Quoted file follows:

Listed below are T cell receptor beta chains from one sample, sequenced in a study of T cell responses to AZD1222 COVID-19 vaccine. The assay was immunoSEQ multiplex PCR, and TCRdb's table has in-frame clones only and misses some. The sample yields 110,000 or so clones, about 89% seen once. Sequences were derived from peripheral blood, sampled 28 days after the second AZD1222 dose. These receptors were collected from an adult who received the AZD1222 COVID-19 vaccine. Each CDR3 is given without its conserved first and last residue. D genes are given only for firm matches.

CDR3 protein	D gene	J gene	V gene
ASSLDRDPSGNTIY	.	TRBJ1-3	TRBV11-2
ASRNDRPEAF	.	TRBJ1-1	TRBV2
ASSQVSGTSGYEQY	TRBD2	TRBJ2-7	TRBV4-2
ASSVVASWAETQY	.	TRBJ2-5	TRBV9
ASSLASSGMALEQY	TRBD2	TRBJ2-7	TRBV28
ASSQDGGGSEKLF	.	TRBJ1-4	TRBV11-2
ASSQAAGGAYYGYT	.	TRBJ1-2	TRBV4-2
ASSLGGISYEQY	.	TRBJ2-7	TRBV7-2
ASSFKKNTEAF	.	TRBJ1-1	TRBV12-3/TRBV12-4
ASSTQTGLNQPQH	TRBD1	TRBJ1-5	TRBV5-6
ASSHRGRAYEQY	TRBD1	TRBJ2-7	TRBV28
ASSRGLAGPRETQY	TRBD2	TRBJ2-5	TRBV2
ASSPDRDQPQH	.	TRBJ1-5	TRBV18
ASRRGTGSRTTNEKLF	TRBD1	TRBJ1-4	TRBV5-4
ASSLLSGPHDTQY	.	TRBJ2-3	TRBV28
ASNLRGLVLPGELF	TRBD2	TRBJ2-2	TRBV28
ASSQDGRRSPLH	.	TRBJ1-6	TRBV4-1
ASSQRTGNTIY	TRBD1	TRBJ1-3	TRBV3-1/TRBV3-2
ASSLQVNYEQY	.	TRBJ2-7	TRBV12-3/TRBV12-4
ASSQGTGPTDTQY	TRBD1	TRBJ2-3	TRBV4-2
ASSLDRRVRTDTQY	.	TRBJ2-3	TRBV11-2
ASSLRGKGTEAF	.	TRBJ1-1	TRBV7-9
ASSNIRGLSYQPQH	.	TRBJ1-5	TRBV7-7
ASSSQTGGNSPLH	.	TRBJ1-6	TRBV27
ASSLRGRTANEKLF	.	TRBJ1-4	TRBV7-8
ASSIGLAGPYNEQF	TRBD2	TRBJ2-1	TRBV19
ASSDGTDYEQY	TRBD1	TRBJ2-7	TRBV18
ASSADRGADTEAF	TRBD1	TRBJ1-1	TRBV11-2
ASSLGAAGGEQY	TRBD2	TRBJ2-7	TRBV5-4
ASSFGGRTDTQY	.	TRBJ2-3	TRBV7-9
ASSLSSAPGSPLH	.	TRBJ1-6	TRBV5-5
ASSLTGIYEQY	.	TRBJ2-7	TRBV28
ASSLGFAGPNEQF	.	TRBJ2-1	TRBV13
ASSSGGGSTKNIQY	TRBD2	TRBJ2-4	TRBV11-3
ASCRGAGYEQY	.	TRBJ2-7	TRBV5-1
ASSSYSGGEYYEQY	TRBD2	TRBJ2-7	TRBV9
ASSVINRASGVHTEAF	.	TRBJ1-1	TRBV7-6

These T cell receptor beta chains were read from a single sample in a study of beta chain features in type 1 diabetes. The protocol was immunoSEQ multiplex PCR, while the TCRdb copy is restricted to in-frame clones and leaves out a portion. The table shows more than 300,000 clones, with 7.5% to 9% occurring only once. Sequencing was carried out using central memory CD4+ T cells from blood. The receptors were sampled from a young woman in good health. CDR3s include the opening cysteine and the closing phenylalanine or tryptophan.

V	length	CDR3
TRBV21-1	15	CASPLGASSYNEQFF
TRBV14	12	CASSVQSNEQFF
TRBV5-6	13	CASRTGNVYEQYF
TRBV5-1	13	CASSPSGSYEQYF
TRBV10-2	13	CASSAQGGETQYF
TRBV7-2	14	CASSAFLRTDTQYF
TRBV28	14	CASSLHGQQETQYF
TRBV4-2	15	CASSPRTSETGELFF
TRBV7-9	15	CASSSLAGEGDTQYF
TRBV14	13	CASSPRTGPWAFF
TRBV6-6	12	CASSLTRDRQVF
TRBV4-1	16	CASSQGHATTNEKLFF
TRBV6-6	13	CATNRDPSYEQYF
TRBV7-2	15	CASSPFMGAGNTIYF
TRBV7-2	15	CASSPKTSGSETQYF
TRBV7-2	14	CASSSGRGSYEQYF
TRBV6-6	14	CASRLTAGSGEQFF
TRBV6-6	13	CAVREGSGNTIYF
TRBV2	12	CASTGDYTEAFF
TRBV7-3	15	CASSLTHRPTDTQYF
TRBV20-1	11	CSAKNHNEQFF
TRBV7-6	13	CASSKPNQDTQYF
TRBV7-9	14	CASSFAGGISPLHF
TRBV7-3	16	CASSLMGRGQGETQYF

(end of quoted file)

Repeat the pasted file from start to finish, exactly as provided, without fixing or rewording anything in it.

Listed below are T cell receptor beta chains from one sample, sequenced in a study of T cell responses to AZD1222 COVID-19 vaccine. The assay was immunoSEQ multiplex PCR, and TCRdb's table has in-frame clones only and misses some. The sample yields 110,000 or so clones, about 89% seen once. Sequences were derived from peripheral blood, sampled 28 days after the second AZD1222 dose. These receptors were collected from an adult who received the AZD1222 COVID-19 vaccine. Each CDR3 is given without its conserved first and last residue. D genes are given only for firm matches.

CDR3 protein	D gene	J gene	V gene
ASSLDRDPSGNTIY	.	TRBJ1-3	TRBV11-2
ASRNDRPEAF	.	TRBJ1-1	TRBV2
ASSQVSGTSGYEQY	TRBD2	TRBJ2-7	TRBV4-2
ASSVVASWAETQY	.	TRBJ2-5	TRBV9
ASSLASSGMALEQY	TRBD2	TRBJ2-7	TRBV28
ASSQDGGGSEKLF	.	TRBJ1-4	TRBV11-2
ASSQAAGGAYYGYT	.	TRBJ1-2	TRBV4-2
ASSLGGISYEQY	.	TRBJ2-7	TRBV7-2
ASSFKKNTEAF	.	TRBJ1-1	TRBV12-3/TRBV12-4
ASSTQTGLNQPQH	TRBD1	TRBJ1-5	TRBV5-6
ASSHRGRAYEQY	TRBD1	TRBJ2-7	TRBV28
ASSRGLAGPRETQY	TRBD2	TRBJ2-5	TRBV2
ASSPDRDQPQH	.	TRBJ1-5	TRBV18
ASRRGTGSRTTNEKLF	TRBD1	TRBJ1-4	TRBV5-4
ASSLLSGPHDTQY	.	TRBJ2-3	TRBV28
ASNLRGLVLPGELF	TRBD2	TRBJ2-2	TRBV28
ASSQDGRRSPLH	.	TRBJ1-6	TRBV4-1
ASSQRTGNTIY	TRBD1	TRBJ1-3	TRBV3-1/TRBV3-2
ASSLQVNYEQY	.	TRBJ2-7	TRBV12-3/TRBV12-4
ASSQGTGPTDTQY	TRBD1	TRBJ2-3	TRBV4-2
ASSLDRRVRTDTQY	.	TRBJ2-3	TRBV11-2
ASSLRGKGTEAF	.	TRBJ1-1	TRBV7-9
ASSNIRGLSYQPQH	.	TRBJ1-5	TRBV7-7
ASSSQTGGNSPLH	.	TRBJ1-6	TRBV27
ASSLRGRTANEKLF	.	TRBJ1-4	TRBV7-8
ASSIGLAGPYNEQF	TRBD2	TRBJ2-1	TRBV19
ASSDGTDYEQY	TRBD1	TRBJ2-7	TRBV18
ASSADRGADTEAF	TRBD1	TRBJ1-1	TRBV11-2
ASSLGAAGGEQY	TRBD2	TRBJ2-7	TRBV5-4
ASSFGGRTDTQY	.	TRBJ2-3	TRBV7-9
ASSLSSAPGSPLH	.	TRBJ1-6	TRBV5-5
ASSLTGIYEQY	.	TRBJ2-7	TRBV28
ASSLGFAGPNEQF	.	TRBJ2-1	TRBV13
ASSSGGGSTKNIQY	TRBD2	TRBJ2-4	TRBV11-3
ASCRGAGYEQY	.	TRBJ2-7	TRBV5-1
ASSSYSGGEYYEQY	TRBD2	TRBJ2-7	TRBV9
ASSVINRASGVHTEAF	.	TRBJ1-1	TRBV7-6

These T cell receptor beta chains were read from a single sample in a study of beta chain features in type 1 diabetes. The protocol was immunoSEQ multiplex PCR, while the TCRdb copy is restricted to in-frame clones and leaves out a portion. The table shows more than 300,000 clones, with 7.5% to 9% occurring only once. Sequencing was carried out using central memory CD4+ T cells from blood. The receptors were sampled from a young woman in good health. CDR3s include the opening cysteine and the closing phenylalanine or tryptophan.

V	length	CDR3
TRBV21-1	15	CASPLGASSYNEQFF
TRBV14	12	CASSVQSNEQFF
TRBV5-6	13	CASRTGNVYEQYF
TRBV5-1	13	CASSPSGSYEQYF
TRBV10-2	13	CASSAQGGETQYF
TRBV7-2	14	CASSAFLRTDTQYF
TRBV28	14	CASSLHGQQETQYF
TRBV4-2	15	CASSPRTSETGELFF
TRBV7-9	15	CASSSLAGEGDTQYF
TRBV14	13	CASSPRTGPWAFF
TRBV6-6	12	CASSLTRDRQVF
TRBV4-1	16	CASSQGHATTNEKLFF
TRBV6-6	13	CATNRDPSYEQYF
TRBV7-2	15	CASSPFMGAGNTIYF
TRBV7-2	15	CASSPKTSGSETQYF
TRBV7-2	14	CASSSGRGSYEQYF
TRBV6-6	14	CASRLTAGSGEQFF
TRBV6-6	13	CAVREGSGNTIYF
TRBV2	12	CASTGDYTEAFF
TRBV7-3	15	CASSLTHRPTDTQYF
TRBV20-1	11	CSAKNHNEQFF
TRBV7-6	13	CASSKPNQDTQYF
TRBV7-9	14	CASSFAGGISPLHF
TRBV7-3	16	CASSLMGRGQGETQYF